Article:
|Publication number||US3281301 A|
|Publication date||Oct 25, 1966|
|Filing date||Dec 11, 1963|
|Priority date||Dec 11, 1963|
|Also published as||DE1243860B|
|Publication number||US 3281301 A, US 3281301A, US-A-3281301, US3281301 A, US3281301A|
|Inventors||Richard C Bolesky|
|Original Assignee||Us Rubber Co|
|Export Citation||BiBTeX, EndNote, RefMan|
|Patent Citations (16), Referenced by (19), Classifications (26)|
|External Links: USPTO, USPTO Assignment, Espacenet|
3,281,301 STIC SHEETS BEARING ABILITY 2 Sheets-Sheet 1 Oct. 25, 1966 METHOD oF MAKING Rm ('A BOLESKY HAVING I MINATE OF THERMOPLA Filed Dec. NCREASED LOAD- Oct. 25, 1966 R. c. BoLEsKY 3 281 METHOD OF MAKING RIGID LAMINATE OF THERMOPLASTIC SI-EETS HAVING INCREASED LOAD-BEARING A I Flled Dec. 11, 1963 B Lug Sheets-Sheet 2 11141111 I r11; 'I4-111111111111111',
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A GENT United States Patent O 3,281,301 METHOD F MAKING RIGID LAMINATE 0F THERMOPLASTIC SHEETS HAVING IN- CREASED LOAD-BEARING ABILITY Richard C. Bolesky, South Bend, Ind., assimior to United States Rubber Company, New York, N.Y., a corporation of New Jersey Filed Dec. 11, 1963, Ser. No. 329,798 2 Claims. (Cl. 156-221) This invention relates to laminated plastic material and to shaped articles, particularly hollow articles, produced therefrom, as well as to a method of making shaped laminated thermoplastic materials. More particularly the invention is directed to the reinforcement of laminated sheet materials by producing hollow sections between the layers in such a manner as to increase the rigidity and load-bearing ability of the laminate.
The invention will be described with reference to the accompanying drawings, wherein:
FIG. 1 is a sectional elevational View of plastic sheets preparatory to lamination;
FIG. 2 is a similar view of the plastic sheets being laminated between the platens of a press;
FIG. 3 is a plan view of the laminated sheets;
FIG. 4 is a sectional elevational view of the laminate in a mold prior to forming a hollow section in the laminate;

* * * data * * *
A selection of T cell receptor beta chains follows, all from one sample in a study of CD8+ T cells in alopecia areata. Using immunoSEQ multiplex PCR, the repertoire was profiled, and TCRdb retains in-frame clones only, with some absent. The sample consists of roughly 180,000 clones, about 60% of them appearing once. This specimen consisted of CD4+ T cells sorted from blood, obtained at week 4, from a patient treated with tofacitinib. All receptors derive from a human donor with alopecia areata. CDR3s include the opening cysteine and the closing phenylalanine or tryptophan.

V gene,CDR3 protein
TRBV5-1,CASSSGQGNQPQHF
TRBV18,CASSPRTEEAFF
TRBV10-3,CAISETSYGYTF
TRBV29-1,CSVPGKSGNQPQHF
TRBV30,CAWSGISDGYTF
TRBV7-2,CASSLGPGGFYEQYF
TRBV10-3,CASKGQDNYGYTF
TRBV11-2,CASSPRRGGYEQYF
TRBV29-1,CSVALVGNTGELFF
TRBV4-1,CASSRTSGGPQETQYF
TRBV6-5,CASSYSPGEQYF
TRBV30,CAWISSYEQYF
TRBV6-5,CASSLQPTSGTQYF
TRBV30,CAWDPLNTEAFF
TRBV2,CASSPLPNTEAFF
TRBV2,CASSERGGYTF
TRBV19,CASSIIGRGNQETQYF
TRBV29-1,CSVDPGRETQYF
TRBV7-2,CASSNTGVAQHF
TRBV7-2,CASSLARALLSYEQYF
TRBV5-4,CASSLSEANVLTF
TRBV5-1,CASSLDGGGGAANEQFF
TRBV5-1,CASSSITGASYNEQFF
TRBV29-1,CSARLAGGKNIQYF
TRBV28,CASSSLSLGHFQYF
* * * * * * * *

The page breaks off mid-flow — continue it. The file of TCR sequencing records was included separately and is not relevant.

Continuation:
FIG. 5 is a view similar to FIG. 4, showing the bollow section formed in the laminate in the mold;
FIG. 6 is a plan view of the laminate with formed hollow section after removal from the mold;
FIG. 7 and FIG. 8 are views similar to FIGS. 4 and 5, respectively, showing a modification of the invention wherein hollow sections are formed in each side of the laminate;
FIGS. 9 and 10 are views -similar to FIGS. 2 and 5, respectively, showing a `modification of the invention in which the laminate includes expanded plastic layers;
FIG. 11 is a sectional elevational view of a modified laminate of the invention embodying a plastic piece t0 form a transverse reinforcing member in a hollow section of the laminate;
FIG. 12 is a plan view of the laminate of FIG. l1;
FIG. 13 is a sectional elevational view of the laminate of FIG. 1l disposed in a mold for forming hollow sections in the laminate;
FIG. 14 is a view similar to FIG. 13, showing the hollow sections formed in the laminate; and,
FIG. 15 is a plan view of the modified laminate of FIG. 14 after removal from the mold.
Shaped articles are commonly made from thermoplastic materials by forming the thermoplastic material into a sheet and thereafter subjecting the sheet to a shaping operation, such as a drawing operation, frequently by vacuum forming or with the aid of equivalent differential pressure forming. When it is desired to make rigid articles relatively rigid thermoplastic sheets can be used, but for some purposes, such as automobile or truck doors, trunk lids or hoods, boat hulls, trailer bodies, or the like, the shaped articles are still not sufficiently rigid and subsequent reinforcement has to be resorted to. Lamination of more than one layer of thermoplastic material, particularly when one of the layers is made of an expanded plastic as described in U.S. Patents 3,041,220. Martin et al., June 26, 1962, or 3,070,817, Jan. 1, 1963, makes possible increased rigidity, but for some purposes even more stiffness and load-bearing capacity are desirable. Various proposals for increasing the rigidity such as forming yribs in the plastic sheets, lamination with epoxy resin or the like in combination with fabrics (such 3,281,301 Patented Oct. 25, 1966 as glass cloth, etc.), and the bonding of metal parts to the plastic sheet, are deficient in one or more of the following respects:
(1) Lack of strength.
(2) Addition of weight.
(3) Limitation of appearance of surface in finished part to that required by the added reinforcing parts.
(4) The added reinforcement requires extra operations, increasing the labor and tooling costs.
The present invention is directed to a method of reinforcing articles made from thermoplastic sheet material, which does not require any foreign reinforcing member bonded to the surface, but instead deforms the plastic sheet in a unique manner so that it is self-reinforcing. The method is suited to laminated structures comprising two or more plastic sheets.
In accordance with the invention, certain pre-selected areas of the plastic sheets, prior to lamination, are treated in such manner as to make them non-adherent to each other, for example by applying a non-adhesive parting membrane of any -suitable kind (e.g. a piece of paper, or a layer of talc). The plastic sheets are then laminated together, for example by superimposing the sheets and applying heat and pressure whereby the contacting faces of the sheets become adhered together except at the pre-selected localized areas or islands where the parting memb-rane prevents adhesion.